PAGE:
"I worked all my life. Why can't I get these food stamps now?" new welfare applicants demand of counselors in Baltimore County's social service offices. The last thing they want to hear about is the long wait to process applications.
As the recession drags formerly middle-class families into poverty, it is the level of anger expressed by this crop of "new poor" that most surprises social service workers. The poor, at least, are wise in the ways of welfare. Apply. Wait. Get help. Get off the list. Maybe get back on.
But the people now losing their jobs in the suburbs, folks with masters' degrees, in management, who own $200,000 homes, are increasingly being forced to wade into this public assistance system. Statistics from the suburbs illustrate the depth of the problem:
* Baltimore County has announced a 22 percent increase in benefits paid this winter.
* Anne Arundel County's non-public assistance food stamp applicants -- the "gateway" to public aid -- rose 400 percent between 1988 and 1991.
* Howard County's Aid to Families with Dependent Children grew 85 percent in that same time period.
* In Carroll County, the number of aid applicants reporting no income -- because they had exhausted unemployment benefits or were never eligible -- grew from zero in January 1991 to more than 100 this January past.
* In Harford County, general public assistance applications jumped 40 percent last year as people who once considered the welfare payout too meager to bother with are now scraping bottom.
Some suburban politicians lament that constituents don't believe the need is so great. They hear the term "welfare" and think "cheat." But a metamorphosis is taking place: Welfare is no longer a matter that concerns just "the poor."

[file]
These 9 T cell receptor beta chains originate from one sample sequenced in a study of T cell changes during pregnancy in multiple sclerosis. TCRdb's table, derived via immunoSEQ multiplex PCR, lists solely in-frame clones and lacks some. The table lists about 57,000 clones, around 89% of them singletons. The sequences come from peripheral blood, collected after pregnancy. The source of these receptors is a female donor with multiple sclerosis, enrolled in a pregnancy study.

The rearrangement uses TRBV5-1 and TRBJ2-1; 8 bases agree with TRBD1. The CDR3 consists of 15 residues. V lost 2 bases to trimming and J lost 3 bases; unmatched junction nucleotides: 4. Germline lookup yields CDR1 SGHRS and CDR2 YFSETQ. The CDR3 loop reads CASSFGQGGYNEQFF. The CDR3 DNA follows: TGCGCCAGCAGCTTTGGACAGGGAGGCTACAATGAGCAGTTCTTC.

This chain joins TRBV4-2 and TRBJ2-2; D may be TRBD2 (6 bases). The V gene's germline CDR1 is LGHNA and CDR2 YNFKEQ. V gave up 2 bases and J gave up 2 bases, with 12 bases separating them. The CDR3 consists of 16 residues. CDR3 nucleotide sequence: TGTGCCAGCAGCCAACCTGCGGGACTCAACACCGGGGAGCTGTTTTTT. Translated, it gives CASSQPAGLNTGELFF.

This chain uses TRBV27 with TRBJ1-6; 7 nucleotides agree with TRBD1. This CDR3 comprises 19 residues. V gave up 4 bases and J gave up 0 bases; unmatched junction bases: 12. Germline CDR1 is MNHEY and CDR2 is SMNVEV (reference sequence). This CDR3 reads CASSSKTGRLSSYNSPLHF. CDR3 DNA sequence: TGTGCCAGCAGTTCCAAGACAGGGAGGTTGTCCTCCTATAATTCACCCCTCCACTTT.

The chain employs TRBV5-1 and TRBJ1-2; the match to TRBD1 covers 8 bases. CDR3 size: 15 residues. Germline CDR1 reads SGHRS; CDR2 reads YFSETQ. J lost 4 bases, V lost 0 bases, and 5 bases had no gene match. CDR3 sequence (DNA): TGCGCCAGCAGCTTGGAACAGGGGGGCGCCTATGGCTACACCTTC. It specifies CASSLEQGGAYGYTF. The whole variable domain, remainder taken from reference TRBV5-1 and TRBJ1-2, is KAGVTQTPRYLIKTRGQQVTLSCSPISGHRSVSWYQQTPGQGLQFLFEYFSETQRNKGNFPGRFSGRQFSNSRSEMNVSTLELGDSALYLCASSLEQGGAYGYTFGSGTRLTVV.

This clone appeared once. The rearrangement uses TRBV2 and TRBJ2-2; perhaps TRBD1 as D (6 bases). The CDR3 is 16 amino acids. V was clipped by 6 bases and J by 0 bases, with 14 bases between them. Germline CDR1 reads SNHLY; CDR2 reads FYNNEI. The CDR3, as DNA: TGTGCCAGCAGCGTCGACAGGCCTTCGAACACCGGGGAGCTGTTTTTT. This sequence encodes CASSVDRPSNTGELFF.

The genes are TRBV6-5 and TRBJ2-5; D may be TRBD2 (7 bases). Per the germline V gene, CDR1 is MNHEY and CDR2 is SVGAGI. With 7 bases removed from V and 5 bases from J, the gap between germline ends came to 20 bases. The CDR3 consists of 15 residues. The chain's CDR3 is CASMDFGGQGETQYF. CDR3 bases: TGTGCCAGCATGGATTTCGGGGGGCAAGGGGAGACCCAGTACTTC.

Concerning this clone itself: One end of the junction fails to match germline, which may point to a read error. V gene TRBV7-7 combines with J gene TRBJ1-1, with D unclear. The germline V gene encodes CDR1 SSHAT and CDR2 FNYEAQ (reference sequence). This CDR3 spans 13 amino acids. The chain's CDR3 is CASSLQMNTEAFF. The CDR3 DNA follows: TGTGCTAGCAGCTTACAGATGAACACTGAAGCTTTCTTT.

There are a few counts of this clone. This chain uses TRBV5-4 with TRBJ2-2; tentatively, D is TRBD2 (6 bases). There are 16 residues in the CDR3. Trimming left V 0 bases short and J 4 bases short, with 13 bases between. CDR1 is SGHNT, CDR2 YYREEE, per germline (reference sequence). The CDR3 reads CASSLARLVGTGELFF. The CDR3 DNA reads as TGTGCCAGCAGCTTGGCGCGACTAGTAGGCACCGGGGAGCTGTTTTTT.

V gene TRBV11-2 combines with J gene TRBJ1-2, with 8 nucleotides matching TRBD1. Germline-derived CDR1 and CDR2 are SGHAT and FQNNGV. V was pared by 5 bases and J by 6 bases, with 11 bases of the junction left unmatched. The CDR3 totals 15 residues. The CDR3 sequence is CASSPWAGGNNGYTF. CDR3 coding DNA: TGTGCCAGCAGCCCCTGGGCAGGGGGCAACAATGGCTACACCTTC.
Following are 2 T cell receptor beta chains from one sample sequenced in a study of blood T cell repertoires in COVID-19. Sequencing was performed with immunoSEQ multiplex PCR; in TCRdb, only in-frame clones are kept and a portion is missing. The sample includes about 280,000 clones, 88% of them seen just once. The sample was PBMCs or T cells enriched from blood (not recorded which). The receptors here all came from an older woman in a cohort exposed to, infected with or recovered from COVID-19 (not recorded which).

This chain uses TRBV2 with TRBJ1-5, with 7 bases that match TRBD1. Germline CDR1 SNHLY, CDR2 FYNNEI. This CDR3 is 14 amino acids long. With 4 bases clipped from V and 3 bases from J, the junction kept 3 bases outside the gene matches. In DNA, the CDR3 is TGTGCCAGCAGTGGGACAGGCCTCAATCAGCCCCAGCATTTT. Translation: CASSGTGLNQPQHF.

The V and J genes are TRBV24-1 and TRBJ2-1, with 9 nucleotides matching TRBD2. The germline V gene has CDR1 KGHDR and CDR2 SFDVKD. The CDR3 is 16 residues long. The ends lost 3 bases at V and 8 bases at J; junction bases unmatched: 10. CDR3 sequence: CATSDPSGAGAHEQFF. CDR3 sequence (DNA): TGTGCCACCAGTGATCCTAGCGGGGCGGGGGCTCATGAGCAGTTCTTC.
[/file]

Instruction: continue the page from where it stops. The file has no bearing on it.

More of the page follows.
Most agencies don't chart the former income stations of those seeking help. As one county social services director said, "By the time folks reach us, they're no longer upper-middle class." Workers in the trenches can feel the difference.
The "new poor" ask counselors at the Community Assistance Network in Baltimore County if they can file for aid at a branch far from home to avoid neighbors. If they qualify to have their homes weatherized, they inquire if the van that shows up looks like your average home contractor's or bears the telltale markings of government help.
Mostly, the new poor now know what the old poor knew: They're shocked, social workers say, at how little aid they get and how much red tape and delay they must tolerate. The money is not even enough to live on, nor is it enough to reach the poverty line.
Many county social service providers have started seminars to help their case workers deal with the stress and anger that the "new poor" so often bring to the welfare office with them. The recession has indeed reached the suburbs.